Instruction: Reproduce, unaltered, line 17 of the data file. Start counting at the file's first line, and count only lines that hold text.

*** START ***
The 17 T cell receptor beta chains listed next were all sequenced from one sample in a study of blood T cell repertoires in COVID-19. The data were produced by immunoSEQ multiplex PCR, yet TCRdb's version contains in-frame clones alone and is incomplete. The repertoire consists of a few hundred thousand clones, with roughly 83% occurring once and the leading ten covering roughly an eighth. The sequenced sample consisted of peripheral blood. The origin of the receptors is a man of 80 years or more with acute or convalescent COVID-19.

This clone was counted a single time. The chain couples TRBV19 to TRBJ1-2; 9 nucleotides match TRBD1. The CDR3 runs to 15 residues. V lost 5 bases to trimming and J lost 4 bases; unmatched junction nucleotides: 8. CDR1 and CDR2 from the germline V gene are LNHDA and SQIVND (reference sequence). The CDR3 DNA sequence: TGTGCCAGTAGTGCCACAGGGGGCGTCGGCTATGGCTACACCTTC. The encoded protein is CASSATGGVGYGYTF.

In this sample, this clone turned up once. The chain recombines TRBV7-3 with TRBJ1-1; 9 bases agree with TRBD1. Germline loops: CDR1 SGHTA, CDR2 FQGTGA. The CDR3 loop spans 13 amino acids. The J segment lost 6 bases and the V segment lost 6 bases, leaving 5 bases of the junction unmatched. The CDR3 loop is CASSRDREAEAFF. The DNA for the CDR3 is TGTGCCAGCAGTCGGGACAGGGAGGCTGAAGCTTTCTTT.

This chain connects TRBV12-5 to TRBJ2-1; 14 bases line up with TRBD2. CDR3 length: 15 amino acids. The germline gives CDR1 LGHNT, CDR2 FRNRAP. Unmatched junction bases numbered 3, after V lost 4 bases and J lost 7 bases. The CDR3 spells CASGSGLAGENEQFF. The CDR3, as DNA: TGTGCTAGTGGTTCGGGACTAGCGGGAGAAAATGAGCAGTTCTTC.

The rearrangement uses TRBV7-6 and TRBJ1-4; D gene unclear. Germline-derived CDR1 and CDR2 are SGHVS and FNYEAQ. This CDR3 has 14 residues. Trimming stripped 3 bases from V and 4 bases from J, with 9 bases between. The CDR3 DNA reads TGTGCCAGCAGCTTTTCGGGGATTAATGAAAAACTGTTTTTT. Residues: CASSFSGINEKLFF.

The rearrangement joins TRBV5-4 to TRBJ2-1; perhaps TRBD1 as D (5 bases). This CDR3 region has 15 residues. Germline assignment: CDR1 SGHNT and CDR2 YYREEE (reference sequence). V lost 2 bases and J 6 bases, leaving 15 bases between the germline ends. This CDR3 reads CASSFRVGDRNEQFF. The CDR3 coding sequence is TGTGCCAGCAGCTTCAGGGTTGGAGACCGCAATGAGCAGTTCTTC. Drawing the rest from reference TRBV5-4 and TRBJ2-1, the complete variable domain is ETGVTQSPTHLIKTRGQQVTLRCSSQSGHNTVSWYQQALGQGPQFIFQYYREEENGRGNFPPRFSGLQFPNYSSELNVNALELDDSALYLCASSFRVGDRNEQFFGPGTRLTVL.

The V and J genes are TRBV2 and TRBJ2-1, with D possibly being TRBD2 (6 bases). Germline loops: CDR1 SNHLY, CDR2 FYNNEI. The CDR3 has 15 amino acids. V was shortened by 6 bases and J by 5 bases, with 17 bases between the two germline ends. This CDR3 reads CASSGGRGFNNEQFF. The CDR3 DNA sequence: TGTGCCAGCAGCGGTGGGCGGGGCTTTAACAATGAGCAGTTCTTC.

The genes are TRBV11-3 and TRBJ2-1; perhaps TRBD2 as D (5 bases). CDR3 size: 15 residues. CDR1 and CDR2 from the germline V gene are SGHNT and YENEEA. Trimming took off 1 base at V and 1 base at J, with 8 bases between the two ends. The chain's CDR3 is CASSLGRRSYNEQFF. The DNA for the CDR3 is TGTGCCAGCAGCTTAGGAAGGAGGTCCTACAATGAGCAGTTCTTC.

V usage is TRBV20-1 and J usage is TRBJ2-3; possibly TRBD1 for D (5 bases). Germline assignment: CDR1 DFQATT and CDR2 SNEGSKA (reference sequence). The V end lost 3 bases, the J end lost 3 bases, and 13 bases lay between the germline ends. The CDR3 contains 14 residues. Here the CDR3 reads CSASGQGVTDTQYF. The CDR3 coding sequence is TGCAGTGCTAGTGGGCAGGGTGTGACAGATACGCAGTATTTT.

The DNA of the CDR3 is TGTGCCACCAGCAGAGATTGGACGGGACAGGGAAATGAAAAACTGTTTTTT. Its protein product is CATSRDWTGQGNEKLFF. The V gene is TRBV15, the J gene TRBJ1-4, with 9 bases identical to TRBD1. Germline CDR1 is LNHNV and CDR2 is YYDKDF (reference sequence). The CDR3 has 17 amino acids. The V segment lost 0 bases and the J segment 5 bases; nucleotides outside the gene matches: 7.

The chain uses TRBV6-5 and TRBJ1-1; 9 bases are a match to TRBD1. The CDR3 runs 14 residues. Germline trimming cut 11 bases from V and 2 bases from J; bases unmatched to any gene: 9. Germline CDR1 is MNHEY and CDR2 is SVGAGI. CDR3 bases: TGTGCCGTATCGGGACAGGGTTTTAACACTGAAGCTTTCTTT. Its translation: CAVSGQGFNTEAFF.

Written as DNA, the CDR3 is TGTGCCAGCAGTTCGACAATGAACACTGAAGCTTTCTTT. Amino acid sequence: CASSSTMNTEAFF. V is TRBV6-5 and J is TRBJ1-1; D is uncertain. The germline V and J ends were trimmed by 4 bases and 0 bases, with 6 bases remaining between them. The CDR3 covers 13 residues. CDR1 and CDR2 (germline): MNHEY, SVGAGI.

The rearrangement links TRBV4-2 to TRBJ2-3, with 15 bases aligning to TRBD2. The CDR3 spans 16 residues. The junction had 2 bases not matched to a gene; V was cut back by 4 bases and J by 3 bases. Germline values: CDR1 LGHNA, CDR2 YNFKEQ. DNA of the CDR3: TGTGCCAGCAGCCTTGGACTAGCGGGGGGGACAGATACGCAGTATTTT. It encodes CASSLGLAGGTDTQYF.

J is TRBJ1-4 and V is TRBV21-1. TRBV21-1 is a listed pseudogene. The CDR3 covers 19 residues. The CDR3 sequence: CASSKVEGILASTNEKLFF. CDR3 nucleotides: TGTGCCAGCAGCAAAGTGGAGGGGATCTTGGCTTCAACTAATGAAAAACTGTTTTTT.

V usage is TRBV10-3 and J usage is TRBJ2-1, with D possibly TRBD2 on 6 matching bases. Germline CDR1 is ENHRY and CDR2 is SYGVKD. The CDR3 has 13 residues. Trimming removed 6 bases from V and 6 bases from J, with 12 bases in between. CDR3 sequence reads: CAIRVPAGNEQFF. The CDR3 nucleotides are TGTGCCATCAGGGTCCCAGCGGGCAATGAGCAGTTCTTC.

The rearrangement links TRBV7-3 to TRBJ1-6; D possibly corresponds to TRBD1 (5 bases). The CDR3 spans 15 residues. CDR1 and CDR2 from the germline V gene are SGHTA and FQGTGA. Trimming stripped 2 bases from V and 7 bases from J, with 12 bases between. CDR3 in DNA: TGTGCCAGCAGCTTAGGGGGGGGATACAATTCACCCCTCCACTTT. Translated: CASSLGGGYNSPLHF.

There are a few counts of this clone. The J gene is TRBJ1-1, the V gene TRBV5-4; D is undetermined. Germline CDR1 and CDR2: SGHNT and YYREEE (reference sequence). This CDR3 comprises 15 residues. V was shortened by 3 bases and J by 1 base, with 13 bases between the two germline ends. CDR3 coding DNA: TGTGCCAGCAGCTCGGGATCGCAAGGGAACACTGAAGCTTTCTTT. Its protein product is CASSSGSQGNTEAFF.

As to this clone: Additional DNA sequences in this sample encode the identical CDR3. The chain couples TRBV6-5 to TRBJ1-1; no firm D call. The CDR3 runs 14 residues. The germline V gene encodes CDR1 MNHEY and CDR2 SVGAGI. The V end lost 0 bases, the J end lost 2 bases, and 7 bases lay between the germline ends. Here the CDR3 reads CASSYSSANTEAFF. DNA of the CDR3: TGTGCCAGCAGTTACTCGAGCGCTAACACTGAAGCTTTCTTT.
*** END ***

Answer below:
There are a few counts of this clone. The J gene is TRBJ1-1, the V gene TRBV5-4; D is undetermined. Germline CDR1 and CDR2: SGHNT and YYREEE (reference sequence). This CDR3 comprises 15 residues. V was shortened by 3 bases and J by 1 base, with 13 bases between the two germline ends. CDR3 coding DNA: TGTGCCAGCAGCTCGGGATCGCAAGGGAACACTGAAGCTTTCTTT. Its protein product is CASSSGSQGNTEAFF.